Unfortunately, many electronics recyclers, resellers, and waste brokers do not operate under strict environmental controls. After removing the valuable metals from electronic equipment, they send the remaining scrap to landfills and incinerators. Even worse, they export it to developing countries where it is disassembled and recycled under largely unregulated, unhealthy conditions. As a result, e-waste — discarded computers and other consumer electronics — is a growing global issue, with serious implications for the environment, human health, and the security of confidential and proprietary electronic data...
Electronics and their components are full of toxic materials such as lead (Pb), cadmium (Cd), mercury (Hg), brominated flame retardants (BFRs), and more. When e-waste is crushed in landfills or otherwise improperly disposed, it creates a hazardous environmental and human health legacy for current and future generations.
Lead exposure causes brain damage in children. It harms the kidneys as well as the nervous and reproductive systems.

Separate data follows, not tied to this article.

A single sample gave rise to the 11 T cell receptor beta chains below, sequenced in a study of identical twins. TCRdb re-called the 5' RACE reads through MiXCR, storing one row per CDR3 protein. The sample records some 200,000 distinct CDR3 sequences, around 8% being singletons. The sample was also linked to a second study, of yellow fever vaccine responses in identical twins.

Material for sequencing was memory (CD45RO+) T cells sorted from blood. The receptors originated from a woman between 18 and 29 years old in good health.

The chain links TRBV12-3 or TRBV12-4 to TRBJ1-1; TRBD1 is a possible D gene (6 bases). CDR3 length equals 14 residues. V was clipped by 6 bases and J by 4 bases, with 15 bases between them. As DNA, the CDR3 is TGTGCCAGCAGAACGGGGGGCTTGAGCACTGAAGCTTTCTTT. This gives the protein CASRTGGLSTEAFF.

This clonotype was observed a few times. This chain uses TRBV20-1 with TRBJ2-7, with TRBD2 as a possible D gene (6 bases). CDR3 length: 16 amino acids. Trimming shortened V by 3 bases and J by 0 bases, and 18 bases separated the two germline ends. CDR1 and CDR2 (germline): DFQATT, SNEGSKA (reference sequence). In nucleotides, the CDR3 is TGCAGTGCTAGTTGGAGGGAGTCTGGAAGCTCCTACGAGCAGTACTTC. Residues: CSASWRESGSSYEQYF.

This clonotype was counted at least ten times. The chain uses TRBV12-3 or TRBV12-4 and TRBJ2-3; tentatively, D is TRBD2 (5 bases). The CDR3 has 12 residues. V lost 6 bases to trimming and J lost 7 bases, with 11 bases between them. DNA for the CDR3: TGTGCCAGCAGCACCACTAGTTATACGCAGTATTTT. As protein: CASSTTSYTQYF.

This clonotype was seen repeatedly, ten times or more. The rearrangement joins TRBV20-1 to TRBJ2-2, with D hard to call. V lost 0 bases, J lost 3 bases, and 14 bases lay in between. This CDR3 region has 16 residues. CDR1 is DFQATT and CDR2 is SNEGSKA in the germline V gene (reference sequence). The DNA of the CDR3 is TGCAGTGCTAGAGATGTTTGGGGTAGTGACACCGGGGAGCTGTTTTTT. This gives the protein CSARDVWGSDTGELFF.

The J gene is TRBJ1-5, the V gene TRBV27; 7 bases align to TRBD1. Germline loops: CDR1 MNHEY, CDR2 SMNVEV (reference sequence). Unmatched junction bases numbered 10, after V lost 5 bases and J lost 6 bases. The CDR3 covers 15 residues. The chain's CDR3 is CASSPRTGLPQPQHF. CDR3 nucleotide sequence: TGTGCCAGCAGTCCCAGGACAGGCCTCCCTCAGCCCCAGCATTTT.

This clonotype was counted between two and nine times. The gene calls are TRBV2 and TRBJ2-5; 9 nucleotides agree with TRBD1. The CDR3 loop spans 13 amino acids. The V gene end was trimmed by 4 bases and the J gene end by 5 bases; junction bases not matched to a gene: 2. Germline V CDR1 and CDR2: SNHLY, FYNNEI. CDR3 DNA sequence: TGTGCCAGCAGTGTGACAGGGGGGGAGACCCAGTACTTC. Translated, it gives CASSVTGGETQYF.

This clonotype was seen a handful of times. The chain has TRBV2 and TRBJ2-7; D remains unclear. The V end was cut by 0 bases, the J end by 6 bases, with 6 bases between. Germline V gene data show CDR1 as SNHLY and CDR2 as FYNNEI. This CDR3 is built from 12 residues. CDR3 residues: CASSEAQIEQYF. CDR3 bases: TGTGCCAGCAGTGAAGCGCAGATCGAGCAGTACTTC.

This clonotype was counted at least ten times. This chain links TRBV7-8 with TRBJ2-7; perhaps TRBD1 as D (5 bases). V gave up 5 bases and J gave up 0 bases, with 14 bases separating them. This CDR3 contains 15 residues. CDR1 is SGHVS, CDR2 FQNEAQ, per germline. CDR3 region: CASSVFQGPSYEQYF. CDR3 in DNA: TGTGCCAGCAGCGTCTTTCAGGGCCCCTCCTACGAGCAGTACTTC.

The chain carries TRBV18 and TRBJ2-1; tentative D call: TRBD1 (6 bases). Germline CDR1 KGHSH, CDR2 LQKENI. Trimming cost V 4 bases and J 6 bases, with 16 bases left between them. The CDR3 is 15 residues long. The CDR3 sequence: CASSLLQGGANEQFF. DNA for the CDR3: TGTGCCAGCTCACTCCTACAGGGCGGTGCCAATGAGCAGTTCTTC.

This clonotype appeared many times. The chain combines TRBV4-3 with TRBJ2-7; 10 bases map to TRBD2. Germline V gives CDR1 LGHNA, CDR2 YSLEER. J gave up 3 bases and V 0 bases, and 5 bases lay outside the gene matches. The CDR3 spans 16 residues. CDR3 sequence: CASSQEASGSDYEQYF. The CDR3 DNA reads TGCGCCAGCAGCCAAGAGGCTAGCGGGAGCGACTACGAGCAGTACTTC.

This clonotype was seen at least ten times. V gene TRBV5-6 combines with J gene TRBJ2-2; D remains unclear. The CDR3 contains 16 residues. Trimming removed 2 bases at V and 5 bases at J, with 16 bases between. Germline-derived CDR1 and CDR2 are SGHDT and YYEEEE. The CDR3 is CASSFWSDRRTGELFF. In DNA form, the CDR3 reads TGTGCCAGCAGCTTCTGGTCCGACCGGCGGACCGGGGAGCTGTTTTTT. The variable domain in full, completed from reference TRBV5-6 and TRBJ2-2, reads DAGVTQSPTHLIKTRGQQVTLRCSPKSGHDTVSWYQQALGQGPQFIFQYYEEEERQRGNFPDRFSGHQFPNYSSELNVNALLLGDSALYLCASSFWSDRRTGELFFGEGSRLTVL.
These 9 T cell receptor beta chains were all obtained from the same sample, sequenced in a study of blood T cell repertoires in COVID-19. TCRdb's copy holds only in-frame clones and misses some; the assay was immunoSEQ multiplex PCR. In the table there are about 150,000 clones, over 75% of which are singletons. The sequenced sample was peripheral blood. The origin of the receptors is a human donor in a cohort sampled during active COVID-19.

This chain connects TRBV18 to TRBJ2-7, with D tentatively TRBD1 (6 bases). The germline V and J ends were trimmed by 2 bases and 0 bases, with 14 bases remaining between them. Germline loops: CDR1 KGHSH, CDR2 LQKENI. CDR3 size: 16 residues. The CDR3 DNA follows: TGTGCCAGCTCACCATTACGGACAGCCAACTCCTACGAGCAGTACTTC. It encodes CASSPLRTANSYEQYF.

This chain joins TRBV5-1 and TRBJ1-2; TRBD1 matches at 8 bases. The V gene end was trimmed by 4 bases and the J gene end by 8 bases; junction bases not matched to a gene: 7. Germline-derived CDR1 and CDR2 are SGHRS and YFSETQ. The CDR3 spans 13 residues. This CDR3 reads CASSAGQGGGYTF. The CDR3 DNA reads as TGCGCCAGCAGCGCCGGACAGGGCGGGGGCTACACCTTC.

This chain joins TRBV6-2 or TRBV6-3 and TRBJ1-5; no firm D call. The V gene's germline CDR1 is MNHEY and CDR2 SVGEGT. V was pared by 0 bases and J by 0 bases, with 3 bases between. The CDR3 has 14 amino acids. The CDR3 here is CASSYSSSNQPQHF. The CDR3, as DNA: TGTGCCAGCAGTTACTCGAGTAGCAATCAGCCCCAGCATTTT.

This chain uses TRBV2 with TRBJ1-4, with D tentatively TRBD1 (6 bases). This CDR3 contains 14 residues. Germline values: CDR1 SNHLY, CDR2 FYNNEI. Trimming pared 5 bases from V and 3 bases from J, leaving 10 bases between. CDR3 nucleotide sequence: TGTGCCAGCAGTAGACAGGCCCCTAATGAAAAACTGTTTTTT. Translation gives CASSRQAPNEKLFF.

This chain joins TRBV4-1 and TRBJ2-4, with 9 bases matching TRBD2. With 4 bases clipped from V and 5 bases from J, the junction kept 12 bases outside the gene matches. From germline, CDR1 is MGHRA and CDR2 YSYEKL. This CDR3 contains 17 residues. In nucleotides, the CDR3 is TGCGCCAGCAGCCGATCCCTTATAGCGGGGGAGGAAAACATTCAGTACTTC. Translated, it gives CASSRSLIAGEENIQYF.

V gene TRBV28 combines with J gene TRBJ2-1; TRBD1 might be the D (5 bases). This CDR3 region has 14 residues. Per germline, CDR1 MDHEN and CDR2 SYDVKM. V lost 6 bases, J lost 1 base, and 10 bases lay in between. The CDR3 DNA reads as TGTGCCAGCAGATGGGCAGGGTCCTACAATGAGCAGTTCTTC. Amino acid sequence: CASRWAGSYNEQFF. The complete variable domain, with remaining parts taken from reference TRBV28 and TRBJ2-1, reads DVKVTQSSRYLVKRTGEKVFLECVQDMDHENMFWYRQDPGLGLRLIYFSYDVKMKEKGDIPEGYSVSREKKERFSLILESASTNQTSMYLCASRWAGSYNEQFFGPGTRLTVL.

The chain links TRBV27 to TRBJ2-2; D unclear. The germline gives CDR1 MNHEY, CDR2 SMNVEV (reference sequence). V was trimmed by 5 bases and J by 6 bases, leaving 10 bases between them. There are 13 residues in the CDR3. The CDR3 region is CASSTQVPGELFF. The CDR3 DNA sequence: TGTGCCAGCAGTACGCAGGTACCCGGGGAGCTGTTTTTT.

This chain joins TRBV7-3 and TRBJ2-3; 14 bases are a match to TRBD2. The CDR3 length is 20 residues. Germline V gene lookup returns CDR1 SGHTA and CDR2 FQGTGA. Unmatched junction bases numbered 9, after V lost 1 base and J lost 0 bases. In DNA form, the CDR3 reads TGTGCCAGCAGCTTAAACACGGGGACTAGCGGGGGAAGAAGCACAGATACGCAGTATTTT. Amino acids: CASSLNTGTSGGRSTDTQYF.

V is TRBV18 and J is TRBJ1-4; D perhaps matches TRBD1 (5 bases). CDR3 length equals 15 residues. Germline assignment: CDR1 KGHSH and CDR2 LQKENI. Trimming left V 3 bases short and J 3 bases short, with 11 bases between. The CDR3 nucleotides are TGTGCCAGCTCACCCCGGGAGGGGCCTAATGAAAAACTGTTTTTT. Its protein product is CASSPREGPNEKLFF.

The accumulation of cadmium in the human body poisons the kidneys.
Just 1/70th of a teaspoon of mercury can contaminate 20 acres of a lake, making the fish unfit to eat. Mercury can be passed from mother to child through breast milk; even very low doses cause brain and kidney damage.
BFRs may seriously affect hormonal functions critical for normal development. A recent study of dust on computers in workplaces and homes found BFRs in every sample taken.
If not properly destroyed prior to reuse or disposal, electronic data remains on storage devices such as hard drives and removable media. The sheer volume of computer equipment being disposed of today poses a significant threat to the protection of confidential and proprietary information housed on these storage devices. At risk: everything from private customer information and health records to corporate secrets, licensed software, and consumer credit card information.